Edited by Maureen McKelvey, Annika Rickne and Jens Laage-Hellman
Chapter 6: Risk Management and the Commercialization of Human Genetic Testing in the UK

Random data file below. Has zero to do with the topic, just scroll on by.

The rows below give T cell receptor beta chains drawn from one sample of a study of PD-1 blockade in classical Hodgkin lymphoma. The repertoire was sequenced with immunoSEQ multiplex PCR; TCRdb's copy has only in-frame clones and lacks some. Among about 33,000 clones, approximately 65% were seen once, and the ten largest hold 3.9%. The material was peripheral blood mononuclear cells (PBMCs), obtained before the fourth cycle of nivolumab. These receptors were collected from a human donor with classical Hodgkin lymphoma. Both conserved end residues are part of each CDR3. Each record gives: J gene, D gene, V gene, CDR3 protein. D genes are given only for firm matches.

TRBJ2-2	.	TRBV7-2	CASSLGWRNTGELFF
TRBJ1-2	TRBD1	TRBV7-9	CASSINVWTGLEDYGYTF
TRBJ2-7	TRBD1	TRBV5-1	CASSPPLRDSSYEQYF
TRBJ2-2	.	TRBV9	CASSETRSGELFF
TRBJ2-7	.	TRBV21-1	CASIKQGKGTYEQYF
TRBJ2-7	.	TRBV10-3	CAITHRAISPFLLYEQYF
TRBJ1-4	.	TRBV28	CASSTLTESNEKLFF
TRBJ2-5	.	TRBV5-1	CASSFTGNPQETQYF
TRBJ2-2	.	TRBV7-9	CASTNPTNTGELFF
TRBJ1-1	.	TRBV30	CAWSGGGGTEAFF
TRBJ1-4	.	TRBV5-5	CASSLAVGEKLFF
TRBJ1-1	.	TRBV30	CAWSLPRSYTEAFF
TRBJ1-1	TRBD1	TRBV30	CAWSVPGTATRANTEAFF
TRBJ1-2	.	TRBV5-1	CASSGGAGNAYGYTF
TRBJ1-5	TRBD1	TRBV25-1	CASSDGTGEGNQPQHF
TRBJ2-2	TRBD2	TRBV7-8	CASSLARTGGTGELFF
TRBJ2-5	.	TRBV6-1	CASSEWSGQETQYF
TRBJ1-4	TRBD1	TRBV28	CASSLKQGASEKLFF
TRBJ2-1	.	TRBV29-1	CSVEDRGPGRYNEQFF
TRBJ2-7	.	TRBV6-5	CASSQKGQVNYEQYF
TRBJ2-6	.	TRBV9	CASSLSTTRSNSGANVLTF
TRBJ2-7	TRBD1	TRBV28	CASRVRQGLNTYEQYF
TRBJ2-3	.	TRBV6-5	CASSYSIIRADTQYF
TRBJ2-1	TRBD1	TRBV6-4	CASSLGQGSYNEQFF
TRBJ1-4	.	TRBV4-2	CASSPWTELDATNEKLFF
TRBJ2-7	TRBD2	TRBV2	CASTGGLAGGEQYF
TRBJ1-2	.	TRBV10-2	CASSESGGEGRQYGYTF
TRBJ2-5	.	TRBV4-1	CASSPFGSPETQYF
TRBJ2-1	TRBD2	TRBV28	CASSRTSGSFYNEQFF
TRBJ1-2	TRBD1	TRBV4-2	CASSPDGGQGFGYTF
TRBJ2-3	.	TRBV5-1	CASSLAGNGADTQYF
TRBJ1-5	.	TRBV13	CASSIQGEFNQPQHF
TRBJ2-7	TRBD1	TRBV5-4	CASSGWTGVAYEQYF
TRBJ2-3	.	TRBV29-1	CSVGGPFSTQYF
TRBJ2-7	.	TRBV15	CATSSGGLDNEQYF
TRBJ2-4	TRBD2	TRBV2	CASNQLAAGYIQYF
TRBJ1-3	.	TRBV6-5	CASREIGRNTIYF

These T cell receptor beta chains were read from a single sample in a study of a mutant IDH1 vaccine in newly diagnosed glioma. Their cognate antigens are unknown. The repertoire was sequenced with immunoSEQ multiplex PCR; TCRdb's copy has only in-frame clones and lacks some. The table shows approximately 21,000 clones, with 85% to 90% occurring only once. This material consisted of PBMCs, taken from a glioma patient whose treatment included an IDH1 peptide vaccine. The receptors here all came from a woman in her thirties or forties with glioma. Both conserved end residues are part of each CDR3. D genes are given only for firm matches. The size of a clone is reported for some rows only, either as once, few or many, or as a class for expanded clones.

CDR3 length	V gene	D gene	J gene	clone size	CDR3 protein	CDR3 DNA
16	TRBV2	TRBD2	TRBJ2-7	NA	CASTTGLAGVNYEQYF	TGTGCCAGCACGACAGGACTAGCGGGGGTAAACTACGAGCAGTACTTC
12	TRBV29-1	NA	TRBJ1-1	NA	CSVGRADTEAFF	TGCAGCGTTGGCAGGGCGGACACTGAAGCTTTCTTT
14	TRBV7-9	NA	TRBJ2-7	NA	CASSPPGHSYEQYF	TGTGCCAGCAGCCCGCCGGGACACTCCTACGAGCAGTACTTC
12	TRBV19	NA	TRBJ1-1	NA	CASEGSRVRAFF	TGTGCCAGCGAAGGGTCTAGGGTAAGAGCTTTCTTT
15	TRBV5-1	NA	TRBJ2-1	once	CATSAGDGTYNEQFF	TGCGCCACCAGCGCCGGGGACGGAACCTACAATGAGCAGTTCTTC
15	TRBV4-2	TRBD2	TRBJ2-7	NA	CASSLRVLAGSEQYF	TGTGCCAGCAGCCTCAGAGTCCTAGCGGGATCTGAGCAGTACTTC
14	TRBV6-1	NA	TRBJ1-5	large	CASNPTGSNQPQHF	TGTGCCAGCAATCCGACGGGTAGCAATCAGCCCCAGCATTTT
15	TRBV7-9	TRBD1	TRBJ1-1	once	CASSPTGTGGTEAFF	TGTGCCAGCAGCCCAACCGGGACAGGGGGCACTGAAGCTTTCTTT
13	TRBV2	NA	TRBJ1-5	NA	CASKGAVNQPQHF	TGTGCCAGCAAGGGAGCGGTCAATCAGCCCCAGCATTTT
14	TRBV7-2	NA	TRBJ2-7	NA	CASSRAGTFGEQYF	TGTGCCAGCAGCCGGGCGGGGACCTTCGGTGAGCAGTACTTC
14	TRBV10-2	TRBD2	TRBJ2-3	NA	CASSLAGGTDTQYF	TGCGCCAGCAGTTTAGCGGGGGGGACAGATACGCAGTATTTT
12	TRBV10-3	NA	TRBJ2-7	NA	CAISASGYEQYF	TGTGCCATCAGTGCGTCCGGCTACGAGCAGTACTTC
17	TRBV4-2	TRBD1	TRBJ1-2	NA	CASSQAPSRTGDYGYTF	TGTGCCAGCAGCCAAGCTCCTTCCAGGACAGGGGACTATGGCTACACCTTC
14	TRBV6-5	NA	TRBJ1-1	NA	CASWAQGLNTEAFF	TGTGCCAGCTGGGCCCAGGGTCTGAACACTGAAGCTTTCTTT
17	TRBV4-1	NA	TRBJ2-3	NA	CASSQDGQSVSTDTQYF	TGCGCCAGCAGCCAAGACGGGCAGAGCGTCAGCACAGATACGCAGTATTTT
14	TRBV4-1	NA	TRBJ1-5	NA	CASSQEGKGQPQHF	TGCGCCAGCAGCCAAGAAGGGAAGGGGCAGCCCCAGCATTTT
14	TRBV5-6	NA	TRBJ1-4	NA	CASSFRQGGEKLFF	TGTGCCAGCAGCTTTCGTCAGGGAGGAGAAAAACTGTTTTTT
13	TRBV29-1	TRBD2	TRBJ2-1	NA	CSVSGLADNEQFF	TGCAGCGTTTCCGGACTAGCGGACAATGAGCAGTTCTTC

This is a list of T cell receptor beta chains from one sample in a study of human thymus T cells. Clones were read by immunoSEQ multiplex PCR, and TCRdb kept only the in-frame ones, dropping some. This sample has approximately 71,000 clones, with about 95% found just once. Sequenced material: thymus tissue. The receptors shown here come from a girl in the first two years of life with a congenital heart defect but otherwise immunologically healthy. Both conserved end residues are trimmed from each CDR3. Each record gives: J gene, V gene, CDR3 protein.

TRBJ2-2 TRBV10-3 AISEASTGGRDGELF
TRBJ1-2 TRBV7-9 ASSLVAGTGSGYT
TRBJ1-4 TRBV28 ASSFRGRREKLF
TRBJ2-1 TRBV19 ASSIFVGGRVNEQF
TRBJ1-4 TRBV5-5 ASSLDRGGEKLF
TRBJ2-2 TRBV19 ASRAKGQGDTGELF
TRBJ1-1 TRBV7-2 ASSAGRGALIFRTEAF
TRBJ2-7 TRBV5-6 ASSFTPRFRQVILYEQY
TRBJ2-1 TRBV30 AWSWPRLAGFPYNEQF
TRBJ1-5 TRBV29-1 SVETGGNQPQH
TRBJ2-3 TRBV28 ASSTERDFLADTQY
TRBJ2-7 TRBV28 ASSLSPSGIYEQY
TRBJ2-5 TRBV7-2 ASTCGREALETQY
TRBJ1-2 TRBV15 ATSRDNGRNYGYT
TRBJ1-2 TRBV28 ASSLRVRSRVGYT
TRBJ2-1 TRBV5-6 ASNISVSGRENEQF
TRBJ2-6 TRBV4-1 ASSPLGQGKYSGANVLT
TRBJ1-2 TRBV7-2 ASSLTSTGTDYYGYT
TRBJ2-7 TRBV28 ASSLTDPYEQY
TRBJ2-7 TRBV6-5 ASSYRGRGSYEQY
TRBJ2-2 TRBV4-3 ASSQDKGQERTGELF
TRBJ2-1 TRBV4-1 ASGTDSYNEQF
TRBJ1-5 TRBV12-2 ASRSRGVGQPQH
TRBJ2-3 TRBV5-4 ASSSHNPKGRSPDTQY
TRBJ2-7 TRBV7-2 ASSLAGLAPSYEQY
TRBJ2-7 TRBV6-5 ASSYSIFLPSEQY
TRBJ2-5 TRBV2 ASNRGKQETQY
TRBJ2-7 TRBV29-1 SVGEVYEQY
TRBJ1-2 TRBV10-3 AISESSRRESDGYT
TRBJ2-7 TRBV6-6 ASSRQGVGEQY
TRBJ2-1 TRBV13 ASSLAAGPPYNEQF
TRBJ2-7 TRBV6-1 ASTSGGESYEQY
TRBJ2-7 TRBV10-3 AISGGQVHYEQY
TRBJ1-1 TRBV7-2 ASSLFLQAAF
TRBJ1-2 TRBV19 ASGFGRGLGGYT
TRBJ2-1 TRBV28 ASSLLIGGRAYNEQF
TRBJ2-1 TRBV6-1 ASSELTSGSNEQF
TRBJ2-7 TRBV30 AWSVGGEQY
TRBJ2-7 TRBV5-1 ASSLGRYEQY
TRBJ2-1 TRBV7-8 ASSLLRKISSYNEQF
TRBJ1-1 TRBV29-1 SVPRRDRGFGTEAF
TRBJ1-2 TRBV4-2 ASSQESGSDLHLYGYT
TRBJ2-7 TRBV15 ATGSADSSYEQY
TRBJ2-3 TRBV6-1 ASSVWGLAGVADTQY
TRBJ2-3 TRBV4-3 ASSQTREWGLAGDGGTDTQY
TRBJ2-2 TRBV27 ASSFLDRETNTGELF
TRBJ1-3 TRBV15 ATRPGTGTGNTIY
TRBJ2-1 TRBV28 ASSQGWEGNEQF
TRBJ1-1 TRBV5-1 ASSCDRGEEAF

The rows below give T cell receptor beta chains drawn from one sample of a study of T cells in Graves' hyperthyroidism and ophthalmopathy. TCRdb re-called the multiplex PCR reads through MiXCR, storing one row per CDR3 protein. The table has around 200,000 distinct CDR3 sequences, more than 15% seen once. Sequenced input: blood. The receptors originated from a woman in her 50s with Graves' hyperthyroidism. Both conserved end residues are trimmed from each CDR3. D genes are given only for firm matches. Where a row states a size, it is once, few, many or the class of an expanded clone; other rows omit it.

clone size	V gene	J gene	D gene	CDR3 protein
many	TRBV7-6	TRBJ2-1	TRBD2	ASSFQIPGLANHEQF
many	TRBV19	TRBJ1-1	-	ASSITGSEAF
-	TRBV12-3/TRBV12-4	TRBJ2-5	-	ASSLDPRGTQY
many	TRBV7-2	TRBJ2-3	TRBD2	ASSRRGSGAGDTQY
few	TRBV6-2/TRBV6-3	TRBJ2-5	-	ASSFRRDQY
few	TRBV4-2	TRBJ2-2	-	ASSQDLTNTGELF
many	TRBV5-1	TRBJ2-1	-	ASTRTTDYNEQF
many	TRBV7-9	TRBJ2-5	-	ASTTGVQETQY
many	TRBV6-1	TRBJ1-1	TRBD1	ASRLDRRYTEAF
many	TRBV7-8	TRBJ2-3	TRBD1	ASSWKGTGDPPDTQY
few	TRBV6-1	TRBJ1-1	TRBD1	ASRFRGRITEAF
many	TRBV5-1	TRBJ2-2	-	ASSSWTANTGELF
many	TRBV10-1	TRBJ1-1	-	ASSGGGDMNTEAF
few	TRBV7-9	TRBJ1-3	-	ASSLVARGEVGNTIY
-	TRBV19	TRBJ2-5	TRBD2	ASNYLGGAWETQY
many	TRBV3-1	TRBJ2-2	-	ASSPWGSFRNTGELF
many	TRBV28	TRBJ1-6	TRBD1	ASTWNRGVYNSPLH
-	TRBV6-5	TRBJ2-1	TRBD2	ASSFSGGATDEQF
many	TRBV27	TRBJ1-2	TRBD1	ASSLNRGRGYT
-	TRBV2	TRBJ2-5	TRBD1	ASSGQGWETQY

Michael M. Hopkins and Paul Nightingale 1. INTRODUCTION While biotechnology oﬀers opportunities for economic development and improved health, it also raises public concerns and fears about its potential risks (see Stirling 2000; Berkhout 2002; Martin et al. 2000). The cases of Monsanto with genetically modiﬁed (GM) foods and the UK government with BSE and the MMR vaccine show that organizations that fail to manage these risks and address public fears can suﬀer serious commercial and political consequences (for example, see Martinson 1999). Although there is huge diversity within Europe, this concern tends to be more prevalent among Europeans than among their counterparts in the USA (Priest 2000). This is due, in part, to diﬀerent cultural and political traditions. Industrial lobbies do not have the same power in the European political system as in Washington, and there is a strong environmentally focused ‘green’ tradition that stresses ‘precautionary approaches’ to the introduction of new technologies. Consequently, the USA has adopted a largely liberal, caveat emptores approach to the introduction of genetics technologies, although this may change as Americans have become increasingly concerned about environmental and social consequences (Priest 2000). European states, on the other hand, particularly after the failure of traditional risk management approaches to address public concern over BSE, have moved towards more participative precautionary approaches. This change in public policy during the 1990s raises questions about how ﬁrms can manage the introduction of contentious technologies in environments where the public and policy-makers are concerned about risk....
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